In the context of discussing the eight sheratzim (creeping creatures) all of whom will render someone who touches them to be tameh (ritually defiled), if they are dead – see Sefer Vayikra 11:29-30 – the Gemara relates the following:
Our Rabbis taught: ‘The tzav after its kind’ (Vayikra 11:29) includes the arod, the nephilin, and the salamander. When Rabbi Akiba read this verse he used to say: ‘How manifold are Thy works, O Lord! Thou hast creatures that live in the sea and Thou hast creatures that live upon the dry land; if those of the sea were to come up upon the dry land they would straightway die, and if those of the dry land were to go down into the sea they would straightway die. Thou hast creatures that live in fire and Thou hast creatures that live in the air; if those of the fire were to come up into the air they would straightway die, and if those of the air were to go down into the fire they would straightway die. How manifold are Thy works, O Lord!’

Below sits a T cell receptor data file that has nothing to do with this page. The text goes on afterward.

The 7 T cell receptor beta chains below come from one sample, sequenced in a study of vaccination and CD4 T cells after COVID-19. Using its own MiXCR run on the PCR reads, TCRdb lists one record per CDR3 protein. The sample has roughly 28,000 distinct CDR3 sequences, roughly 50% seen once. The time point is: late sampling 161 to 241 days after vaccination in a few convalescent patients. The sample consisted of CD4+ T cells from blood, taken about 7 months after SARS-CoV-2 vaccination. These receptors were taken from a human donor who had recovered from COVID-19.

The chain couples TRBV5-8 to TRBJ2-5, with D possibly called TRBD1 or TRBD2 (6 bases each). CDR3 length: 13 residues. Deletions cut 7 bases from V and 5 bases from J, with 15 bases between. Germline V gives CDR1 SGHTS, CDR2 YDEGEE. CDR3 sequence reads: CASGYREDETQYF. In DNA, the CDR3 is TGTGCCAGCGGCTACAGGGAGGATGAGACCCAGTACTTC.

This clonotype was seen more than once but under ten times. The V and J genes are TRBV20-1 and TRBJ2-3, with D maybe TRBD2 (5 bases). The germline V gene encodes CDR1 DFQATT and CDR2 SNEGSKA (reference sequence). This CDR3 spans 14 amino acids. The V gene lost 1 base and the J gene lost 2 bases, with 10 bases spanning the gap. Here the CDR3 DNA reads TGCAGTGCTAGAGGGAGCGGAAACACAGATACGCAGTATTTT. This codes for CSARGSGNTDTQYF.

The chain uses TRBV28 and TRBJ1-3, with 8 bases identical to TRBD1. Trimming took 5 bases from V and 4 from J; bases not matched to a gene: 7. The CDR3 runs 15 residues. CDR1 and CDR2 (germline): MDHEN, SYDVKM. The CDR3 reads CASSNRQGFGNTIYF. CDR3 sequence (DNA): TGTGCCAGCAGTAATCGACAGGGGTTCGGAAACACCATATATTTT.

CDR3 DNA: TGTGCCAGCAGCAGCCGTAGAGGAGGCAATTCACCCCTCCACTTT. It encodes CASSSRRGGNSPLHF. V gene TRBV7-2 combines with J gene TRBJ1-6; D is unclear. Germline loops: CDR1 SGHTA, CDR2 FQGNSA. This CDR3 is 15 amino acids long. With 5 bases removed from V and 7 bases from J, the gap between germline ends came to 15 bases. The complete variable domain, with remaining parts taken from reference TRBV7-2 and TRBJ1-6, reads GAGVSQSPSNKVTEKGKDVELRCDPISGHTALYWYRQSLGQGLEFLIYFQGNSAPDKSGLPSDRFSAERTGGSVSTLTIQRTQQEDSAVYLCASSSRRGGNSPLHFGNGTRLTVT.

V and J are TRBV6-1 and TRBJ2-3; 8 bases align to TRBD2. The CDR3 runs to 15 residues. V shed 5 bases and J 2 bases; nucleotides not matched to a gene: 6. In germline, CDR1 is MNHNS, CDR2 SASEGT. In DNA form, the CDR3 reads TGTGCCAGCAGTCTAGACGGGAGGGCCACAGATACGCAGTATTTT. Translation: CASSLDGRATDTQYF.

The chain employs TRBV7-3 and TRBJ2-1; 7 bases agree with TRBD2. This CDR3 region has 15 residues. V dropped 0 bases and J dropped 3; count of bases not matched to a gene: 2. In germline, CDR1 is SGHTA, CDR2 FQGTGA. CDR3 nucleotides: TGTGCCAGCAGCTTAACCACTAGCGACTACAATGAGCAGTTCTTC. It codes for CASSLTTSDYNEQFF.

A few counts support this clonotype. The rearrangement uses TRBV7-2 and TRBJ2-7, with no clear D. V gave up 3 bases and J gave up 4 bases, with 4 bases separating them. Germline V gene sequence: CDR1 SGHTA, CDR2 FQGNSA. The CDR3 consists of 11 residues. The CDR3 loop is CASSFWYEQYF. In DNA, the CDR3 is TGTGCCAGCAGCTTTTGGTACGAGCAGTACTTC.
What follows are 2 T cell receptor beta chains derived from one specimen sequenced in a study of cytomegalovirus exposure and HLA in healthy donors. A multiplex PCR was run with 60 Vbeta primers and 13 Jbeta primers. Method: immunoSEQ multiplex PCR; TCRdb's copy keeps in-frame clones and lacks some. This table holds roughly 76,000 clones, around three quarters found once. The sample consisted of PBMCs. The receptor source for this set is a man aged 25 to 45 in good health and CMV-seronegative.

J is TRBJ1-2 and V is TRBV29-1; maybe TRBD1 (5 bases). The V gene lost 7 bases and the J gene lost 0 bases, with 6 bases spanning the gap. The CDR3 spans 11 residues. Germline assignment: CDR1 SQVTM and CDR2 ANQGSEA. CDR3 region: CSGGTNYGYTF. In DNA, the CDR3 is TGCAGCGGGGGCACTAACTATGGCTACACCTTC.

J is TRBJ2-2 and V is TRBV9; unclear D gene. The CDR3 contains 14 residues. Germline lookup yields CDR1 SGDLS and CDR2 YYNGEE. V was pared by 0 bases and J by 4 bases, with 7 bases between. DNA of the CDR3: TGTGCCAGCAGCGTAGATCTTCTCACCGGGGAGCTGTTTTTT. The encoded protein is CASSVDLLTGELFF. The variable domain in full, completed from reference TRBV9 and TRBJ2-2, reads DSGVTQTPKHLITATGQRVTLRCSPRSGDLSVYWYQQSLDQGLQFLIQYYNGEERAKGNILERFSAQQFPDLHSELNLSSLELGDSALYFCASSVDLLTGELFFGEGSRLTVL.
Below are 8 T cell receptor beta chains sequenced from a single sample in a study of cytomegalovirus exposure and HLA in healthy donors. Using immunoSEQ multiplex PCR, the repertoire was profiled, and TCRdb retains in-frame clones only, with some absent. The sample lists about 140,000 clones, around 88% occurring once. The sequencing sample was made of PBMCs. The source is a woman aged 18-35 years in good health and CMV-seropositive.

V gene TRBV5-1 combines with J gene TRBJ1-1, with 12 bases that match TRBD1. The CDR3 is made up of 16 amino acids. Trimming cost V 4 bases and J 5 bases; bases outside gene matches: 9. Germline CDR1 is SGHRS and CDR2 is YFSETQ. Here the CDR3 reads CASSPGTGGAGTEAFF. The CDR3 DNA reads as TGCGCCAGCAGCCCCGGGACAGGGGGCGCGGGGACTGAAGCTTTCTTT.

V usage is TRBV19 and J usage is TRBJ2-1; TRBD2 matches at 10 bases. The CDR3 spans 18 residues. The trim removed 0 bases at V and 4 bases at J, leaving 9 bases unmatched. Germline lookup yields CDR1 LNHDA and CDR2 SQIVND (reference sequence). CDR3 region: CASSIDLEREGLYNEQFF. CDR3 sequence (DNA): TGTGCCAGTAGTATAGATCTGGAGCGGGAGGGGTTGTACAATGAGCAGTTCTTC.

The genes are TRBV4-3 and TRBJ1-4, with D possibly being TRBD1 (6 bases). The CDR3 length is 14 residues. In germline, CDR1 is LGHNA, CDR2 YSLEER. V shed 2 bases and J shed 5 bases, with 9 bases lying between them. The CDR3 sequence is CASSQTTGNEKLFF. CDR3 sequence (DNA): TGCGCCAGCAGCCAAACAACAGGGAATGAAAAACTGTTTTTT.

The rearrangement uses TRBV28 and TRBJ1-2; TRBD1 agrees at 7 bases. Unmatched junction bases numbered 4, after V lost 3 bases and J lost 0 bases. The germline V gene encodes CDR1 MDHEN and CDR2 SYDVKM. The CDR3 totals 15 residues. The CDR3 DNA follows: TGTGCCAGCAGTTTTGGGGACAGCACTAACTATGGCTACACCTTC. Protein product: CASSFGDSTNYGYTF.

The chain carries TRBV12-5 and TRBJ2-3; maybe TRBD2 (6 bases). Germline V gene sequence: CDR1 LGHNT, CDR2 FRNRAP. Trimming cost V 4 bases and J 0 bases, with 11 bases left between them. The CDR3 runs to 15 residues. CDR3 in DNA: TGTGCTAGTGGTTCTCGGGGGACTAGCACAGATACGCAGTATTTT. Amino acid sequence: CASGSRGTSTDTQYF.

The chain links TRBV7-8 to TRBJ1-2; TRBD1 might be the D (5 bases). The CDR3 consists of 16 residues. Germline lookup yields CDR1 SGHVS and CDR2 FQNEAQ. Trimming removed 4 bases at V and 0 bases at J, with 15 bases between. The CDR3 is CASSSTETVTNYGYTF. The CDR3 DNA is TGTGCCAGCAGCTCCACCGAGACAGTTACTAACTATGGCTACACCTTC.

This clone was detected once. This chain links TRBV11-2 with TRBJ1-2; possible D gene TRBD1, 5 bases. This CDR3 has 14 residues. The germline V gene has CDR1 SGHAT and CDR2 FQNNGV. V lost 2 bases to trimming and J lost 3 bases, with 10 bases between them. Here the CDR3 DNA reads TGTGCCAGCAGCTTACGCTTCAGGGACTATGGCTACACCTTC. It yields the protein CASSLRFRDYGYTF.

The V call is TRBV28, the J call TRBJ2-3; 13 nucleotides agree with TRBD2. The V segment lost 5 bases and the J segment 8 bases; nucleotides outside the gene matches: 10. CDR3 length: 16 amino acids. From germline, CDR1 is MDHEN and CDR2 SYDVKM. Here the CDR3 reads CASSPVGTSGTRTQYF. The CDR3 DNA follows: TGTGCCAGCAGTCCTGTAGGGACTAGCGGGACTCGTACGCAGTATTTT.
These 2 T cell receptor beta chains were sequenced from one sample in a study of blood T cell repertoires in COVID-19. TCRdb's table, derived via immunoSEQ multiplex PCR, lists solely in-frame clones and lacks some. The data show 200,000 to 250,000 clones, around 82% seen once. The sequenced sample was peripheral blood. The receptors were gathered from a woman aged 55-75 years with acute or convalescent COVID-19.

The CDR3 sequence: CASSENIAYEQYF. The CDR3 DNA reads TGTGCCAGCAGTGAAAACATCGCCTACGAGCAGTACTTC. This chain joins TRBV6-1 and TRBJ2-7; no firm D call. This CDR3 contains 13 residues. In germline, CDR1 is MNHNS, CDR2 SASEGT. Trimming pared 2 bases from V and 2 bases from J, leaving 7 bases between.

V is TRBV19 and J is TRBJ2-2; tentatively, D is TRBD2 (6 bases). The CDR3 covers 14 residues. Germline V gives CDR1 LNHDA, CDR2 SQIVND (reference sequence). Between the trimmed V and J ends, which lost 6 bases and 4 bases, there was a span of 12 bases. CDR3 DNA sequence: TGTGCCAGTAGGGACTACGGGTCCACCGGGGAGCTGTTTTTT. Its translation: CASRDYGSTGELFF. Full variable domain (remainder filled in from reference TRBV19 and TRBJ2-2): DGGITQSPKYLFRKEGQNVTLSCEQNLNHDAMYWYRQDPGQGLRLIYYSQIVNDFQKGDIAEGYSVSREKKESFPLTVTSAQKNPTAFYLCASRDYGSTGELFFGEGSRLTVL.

Salamander is the common name applied to approximately 500 species of amphibians with slender bodies, short legs, and long tails. The common (or “fire”) salamander, salamandra salamander, lives in and around rivers and swamps in Israel and around the world. There is a superficial resemblance to lizards, but they have no scales and their skin is covered with moist mucous. This salamander is mentioned in the same context as the mythical “salamandra of fire,” which is described in the Midrash. Some suggest that Rabbi Akiva’s reference is to the common salamander, which was seen as fire-proof because of its moist body; however, the description of this creature in the Midrash cannot be reconciled with that idea.
The Hatam Sofer suggests that the salamander mentioned by Rabbi Akiva lives in places where there are active volcanoes, and only in these climates can such creatures survive.